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Not everything that happens as a result of diabetes is officially a “complication,” but it sure can make things complicated sometimes! For women with diabetes, monthly menstrual cycles can bring not only typical symptoms of bloating and fatigue, but also increased resistance to insulin and food cravings — making blood glucose control extra difficult.

Not to mention the hormonal chaos that occurs when menstrual cycles stop, or at least slow down, as menopause starts to set in… What happens to diabetes management as a woman goes through this life change?

In fact, diabetes and menopause have been called a twin challenge because together, they can initiate a slew of symptoms including fluctuations in blood sugar levels, weight gain, yeast and urinary track infections, sleep problems and vaginal dryness. Ugh!

But just like with all other diabetes-related challenges, knowledge is power, so we’ve compiled some key information that can help women cope.

Menopause of course refers to the phase of life during or after a woman’s periods stop and estrogen levels decline. It typically occurs in American women between the ages of 45-55. It can sometimes be brought on by surgery, when a woman’s ovaries are removed for other medical reasons. It effects every woman differently, but typical symptoms include hot flashes. chills, night sweats, sleep problems, and mood changes.

“There are certain aspects of menopause unique to women with diabetes,” says Michele Laine, a respected Nurse Practitioner and Certified Diabetes Educator (CDE) at the Florida Medical Clinic’s Division of Endocrinology and Metabolism in Tampa, FL.

As a woman with diabetes, here are some key things you should know:

  • Just like with your menstrual cycle, changes in the hormones estrogen and progesterone will affect how you respond to insulin. During the transitional years of premenopause and perimenopause (when menstrual cycles slow down but haven’t stopped), these hormones are unstable, and cause problems with diabetes management. Higher levels of estrogen usually improve insulin sensitivity, while higher levels of progesterone cause resistance. As those changes happen, you’ll notice your diabetes might be more unstable on some days.
  • Any time hormones change, weight can change, and weight has a major impact on diabetes. Women who gain weight during and after menopause can see an increased need in insulin or oral meds, so keep on top of trends and don’t assume things will “go back to normal.” And those with pre-diabetes may find themselves with type 2 diabetes, so if you’re at risk, be aware of these changes.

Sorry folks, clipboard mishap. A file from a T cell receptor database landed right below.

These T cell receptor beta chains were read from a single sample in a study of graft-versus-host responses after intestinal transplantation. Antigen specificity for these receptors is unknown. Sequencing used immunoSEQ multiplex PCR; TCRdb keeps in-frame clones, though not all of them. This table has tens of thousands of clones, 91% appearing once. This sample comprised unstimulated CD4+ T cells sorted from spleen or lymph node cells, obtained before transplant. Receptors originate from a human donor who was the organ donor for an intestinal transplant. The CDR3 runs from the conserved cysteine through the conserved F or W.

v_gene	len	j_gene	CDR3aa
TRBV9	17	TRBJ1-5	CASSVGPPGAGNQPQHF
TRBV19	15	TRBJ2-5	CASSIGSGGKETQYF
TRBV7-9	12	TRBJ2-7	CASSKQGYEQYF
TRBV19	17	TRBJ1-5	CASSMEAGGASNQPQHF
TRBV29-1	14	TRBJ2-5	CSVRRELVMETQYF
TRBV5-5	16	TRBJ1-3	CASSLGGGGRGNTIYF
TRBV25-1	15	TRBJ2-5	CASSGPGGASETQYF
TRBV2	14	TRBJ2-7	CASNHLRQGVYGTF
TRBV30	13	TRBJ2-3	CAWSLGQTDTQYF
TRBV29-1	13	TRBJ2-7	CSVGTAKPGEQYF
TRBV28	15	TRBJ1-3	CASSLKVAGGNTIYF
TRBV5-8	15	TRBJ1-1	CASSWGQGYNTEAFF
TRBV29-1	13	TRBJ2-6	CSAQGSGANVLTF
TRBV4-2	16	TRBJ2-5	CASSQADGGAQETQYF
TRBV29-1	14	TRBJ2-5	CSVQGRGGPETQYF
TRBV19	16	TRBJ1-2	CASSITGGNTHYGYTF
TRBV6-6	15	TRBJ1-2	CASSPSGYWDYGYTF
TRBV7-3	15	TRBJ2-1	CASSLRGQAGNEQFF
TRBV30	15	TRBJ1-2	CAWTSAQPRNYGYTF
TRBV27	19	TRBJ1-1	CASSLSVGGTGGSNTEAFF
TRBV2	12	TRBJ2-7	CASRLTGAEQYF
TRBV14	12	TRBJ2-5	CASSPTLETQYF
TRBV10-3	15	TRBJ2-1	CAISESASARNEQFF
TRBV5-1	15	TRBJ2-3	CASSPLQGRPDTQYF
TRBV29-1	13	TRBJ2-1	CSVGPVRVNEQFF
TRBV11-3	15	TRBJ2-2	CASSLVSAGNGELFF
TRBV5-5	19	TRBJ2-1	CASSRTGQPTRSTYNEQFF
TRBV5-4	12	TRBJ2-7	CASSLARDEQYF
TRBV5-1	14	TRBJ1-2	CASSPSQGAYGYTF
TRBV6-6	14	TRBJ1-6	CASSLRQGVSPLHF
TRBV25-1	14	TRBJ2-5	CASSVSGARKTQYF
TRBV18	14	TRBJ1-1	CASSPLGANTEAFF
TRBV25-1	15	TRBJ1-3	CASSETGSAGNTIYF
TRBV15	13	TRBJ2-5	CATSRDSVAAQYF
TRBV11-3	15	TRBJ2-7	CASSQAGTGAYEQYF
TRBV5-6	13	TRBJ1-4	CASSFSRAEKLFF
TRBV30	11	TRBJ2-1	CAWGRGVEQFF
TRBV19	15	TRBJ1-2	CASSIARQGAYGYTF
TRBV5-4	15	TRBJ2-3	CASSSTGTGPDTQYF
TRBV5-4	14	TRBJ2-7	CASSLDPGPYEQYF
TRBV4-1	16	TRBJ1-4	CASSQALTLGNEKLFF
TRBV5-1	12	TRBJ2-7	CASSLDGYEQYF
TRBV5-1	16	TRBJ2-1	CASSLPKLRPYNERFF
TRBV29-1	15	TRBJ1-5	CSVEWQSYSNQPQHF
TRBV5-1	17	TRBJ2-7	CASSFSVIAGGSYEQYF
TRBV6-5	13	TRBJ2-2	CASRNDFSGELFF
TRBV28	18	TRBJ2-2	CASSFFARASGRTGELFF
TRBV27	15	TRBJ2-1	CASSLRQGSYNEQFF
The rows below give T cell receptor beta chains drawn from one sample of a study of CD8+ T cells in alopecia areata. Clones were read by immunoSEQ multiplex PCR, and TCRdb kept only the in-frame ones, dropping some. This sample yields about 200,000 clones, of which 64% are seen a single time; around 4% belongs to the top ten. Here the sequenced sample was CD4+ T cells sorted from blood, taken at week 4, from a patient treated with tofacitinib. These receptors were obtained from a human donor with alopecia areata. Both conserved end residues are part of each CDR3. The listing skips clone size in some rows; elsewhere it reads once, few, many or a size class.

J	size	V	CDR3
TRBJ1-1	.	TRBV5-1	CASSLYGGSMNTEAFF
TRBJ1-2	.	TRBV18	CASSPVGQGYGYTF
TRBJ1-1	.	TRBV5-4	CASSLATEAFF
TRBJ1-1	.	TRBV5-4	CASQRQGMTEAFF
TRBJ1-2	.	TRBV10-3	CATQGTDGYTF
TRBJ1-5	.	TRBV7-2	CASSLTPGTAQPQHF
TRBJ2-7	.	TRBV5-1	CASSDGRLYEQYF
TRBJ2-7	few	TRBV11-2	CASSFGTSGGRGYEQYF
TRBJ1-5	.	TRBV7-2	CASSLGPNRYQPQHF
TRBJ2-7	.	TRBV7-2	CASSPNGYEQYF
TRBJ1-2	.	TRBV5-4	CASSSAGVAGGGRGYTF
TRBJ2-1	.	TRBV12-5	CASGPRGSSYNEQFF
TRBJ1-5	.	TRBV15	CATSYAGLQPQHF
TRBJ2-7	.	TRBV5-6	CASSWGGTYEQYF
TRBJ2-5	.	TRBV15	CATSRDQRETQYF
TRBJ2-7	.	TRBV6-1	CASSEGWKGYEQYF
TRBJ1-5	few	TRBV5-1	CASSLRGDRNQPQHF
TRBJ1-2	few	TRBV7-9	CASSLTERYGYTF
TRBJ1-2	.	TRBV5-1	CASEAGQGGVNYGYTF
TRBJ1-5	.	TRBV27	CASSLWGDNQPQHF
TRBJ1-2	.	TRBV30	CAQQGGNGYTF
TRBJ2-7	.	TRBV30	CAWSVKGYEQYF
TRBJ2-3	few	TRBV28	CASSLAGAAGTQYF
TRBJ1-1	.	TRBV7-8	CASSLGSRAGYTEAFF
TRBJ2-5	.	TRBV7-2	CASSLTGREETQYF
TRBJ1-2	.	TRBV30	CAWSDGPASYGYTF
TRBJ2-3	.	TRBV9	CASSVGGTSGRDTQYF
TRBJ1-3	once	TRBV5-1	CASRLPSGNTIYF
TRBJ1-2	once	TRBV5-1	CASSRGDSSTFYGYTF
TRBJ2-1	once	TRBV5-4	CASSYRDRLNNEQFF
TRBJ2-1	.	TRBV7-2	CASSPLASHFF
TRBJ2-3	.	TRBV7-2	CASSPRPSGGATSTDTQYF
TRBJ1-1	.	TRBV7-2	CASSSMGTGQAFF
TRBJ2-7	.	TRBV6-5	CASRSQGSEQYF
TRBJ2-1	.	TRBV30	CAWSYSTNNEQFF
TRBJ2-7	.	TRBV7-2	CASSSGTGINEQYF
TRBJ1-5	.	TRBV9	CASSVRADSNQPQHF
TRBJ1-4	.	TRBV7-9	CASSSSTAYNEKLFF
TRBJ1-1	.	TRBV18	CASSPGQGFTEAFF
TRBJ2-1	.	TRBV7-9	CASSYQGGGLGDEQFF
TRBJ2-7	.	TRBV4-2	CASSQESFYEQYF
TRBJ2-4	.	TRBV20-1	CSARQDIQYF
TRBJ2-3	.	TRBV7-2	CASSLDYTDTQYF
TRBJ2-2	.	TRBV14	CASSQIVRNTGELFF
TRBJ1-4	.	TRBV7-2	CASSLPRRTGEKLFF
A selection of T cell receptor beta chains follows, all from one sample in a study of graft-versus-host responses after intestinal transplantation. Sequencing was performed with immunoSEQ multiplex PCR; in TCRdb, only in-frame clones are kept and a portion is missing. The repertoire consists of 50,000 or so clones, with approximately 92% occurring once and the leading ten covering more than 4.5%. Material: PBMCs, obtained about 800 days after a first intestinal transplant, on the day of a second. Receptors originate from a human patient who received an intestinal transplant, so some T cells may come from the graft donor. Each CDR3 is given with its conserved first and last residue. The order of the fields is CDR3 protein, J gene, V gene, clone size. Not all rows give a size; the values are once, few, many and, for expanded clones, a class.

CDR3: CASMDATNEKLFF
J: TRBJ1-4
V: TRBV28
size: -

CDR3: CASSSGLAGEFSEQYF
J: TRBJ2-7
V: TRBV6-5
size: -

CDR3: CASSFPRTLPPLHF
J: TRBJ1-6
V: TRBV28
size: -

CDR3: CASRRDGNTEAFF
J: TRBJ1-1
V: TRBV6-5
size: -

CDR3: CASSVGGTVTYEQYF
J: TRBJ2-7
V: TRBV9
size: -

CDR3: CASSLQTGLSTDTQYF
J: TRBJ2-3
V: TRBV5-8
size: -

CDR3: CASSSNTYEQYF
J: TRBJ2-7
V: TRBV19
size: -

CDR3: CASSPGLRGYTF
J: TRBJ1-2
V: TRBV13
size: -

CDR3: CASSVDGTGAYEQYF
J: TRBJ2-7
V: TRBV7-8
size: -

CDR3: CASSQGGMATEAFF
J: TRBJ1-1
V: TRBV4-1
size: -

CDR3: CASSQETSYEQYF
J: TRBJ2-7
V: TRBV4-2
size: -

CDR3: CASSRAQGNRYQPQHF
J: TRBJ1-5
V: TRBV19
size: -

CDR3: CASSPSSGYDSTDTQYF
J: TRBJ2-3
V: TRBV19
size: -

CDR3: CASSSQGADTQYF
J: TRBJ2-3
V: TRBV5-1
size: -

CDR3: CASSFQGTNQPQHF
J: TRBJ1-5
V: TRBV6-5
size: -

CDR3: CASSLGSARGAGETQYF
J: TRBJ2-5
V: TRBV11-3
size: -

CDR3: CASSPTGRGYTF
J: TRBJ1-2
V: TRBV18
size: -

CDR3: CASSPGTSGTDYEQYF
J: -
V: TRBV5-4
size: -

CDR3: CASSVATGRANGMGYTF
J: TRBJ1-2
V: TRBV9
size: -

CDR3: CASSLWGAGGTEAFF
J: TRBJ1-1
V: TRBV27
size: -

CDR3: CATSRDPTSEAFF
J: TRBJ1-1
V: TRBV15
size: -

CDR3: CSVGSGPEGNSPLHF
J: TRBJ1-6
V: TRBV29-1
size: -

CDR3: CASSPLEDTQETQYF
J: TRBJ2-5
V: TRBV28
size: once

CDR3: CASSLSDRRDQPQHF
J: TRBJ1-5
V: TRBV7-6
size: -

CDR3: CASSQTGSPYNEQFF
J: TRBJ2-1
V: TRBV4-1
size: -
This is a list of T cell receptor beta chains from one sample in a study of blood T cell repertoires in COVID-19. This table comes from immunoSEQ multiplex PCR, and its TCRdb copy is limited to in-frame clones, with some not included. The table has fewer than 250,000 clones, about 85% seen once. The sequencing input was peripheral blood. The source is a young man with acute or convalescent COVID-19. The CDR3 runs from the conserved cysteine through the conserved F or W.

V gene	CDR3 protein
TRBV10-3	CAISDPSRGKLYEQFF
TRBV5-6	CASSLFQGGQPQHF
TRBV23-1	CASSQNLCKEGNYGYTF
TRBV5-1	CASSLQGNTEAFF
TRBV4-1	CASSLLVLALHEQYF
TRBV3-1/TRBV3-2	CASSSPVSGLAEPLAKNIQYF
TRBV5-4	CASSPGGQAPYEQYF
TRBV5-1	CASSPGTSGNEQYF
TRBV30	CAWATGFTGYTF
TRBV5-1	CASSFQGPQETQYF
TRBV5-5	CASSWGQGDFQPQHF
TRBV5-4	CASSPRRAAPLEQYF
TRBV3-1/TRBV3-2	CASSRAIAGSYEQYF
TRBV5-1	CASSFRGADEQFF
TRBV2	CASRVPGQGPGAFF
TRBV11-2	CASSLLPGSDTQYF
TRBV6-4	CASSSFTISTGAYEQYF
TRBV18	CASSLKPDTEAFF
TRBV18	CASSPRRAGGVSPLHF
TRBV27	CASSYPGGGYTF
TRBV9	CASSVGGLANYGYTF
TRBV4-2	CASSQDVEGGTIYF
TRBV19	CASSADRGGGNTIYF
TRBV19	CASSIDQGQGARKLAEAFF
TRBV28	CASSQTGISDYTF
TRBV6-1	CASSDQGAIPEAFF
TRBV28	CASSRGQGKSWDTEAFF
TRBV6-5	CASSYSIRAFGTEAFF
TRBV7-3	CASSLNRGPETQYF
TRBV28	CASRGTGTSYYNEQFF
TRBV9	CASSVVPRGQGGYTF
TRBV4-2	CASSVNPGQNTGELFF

• As if diabetes wasn’t uncomfortable enough, now you can add hot flashes and night sweats to the mix. These can cause big problems with sleeping soundly, which in turn can make your blood sugar levels skyrocket, especially if stress affects your diabetes.
  • Those menopause symptoms, including hot flashes and moodiness, can sometimes be mistaken for symptoms of high or low blood sugars. It’s best to not rely on your “feelings” and actually test your blood sugar or keep a close eye on your CGM, lest you treat a high blood sugar with juice!
  • If you have type 2 diabetes, you may notice additional health problems set in at the onset of menopause. Women with type 2 diabetes are at higher risk of atherosclerosis, which is the hardening and thickening of the artery walls that can lead to stroke or heart attack. Menopause coupled with a sedentary lifestyle also poses a risk for osteoporosis (bone density problems). Although women with type 1 diabetes are at a higher risk overall for osteoporosis, the risk seems to be even more pronounced for women with type 2.
  • Women with type 1 diabetes may experience an earlier onset of menopause compared to the general population. Therefore, planning pregnancy is important if you are concerned about missing your window to have a child. There are many